Lori's Book Nook

Have I mentioned dictionaries?

Posted on: September 17, 2006

I like dictionaries. I have a number of them:

  • Canadian Oxford (a must-have for any Canadian. Includes entries on ‘eh’ and ‘touque’…and one of the best sentences in the history of dictionaries: it’s way out in the suburbs, eh, so I can’t get there by bike)
  • Gage Canadian (two copies, actually. Different editions,combined in the marriage)
  • Websters
  • Collins Cobuild (designed for ESL students, it defines words in full, clear sentences!)
  • Longman Dictionary of Language & Culture (another ESL dictionary) I used this one to help me write my book in Korea
  • a rather cool dictionary called Shakespeare’s Words by David Crystal and Ben Crystal. (Check out the link, as this is the online version, which you can play with for a 7-day free trial!)
  • any number of language dictionaries: Greek, Latin, Spanish, Portuguese, Thai, Japanese, Korean, Welsh, Italian…
  • and, the pièce de résistance, the Oxford English Dictionary, lovingly known as the OED to those in lexicography, and dictionary-philes around the world. My copy is the Compact…20 volumes in 2 books, complete with magnifying glass (here’s a pic of how small the print is!)

Years ago, K.M. Elisabeth Murray wrote the story of her Grandfather, James Murray, editor of the original Oxford University dictionary project, in the book Caught in the Web of Words. It’s a detailed, respectful look at a man, and a process, that took years, and resulted in the most amazing historical document of the 20th Century. (I read it on a memorable trip across Canada by train.)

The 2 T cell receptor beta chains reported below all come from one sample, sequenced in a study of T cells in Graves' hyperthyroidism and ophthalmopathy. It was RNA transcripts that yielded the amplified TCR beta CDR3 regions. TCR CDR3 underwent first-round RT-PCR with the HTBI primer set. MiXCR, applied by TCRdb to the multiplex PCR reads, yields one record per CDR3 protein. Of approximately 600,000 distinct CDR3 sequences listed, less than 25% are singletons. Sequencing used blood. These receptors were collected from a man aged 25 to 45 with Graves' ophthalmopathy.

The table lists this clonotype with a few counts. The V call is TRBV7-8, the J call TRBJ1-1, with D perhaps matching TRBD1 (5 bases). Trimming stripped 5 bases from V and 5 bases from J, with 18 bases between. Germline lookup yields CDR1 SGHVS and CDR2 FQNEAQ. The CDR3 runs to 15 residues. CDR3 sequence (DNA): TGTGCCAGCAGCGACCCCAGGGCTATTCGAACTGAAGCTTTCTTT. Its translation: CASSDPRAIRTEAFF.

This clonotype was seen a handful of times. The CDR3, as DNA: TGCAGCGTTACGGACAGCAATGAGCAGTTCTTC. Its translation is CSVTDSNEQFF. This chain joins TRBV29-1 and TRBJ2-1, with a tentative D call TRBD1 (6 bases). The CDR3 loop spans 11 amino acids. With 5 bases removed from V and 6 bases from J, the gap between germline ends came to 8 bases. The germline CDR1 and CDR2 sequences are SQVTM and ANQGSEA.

If you’ve never seen an OED entry, check out the word of the day from the OED website. You’ll see examples of the word used throughout its history, in different contexts, with quotes from historical writings.

Imagine the process. Pick a word. Read as much as possible, as far back as possible, to find the earliest example of the word in written use, and examples of new meanings of the word, tracing its history through the centuries of written English. Gather example sentences that illustrate the word’s meaning clearly, in context. They needed a lot of readers to help. And people did, from all over the world, in English speaking countries. Including one interesting man who submitted more than 10,000 words-in-context — who was also an inmate of an asylum for the criminally insane in the USA. Simon Winchester, author of a number of rather torrid cultural histories, wrote The Professor and the Madman, putting a lot of spin on this man, Dr. W.C. Minor.

Dictionaries. Talk to me of dictionaries.


1 Response to "Have I mentioned dictionaries?"

[…] A while back I wrote about dictionaries, as all bookish bloggers are wont to do (aren’t they?). I really enjoy having dictionaries, […]

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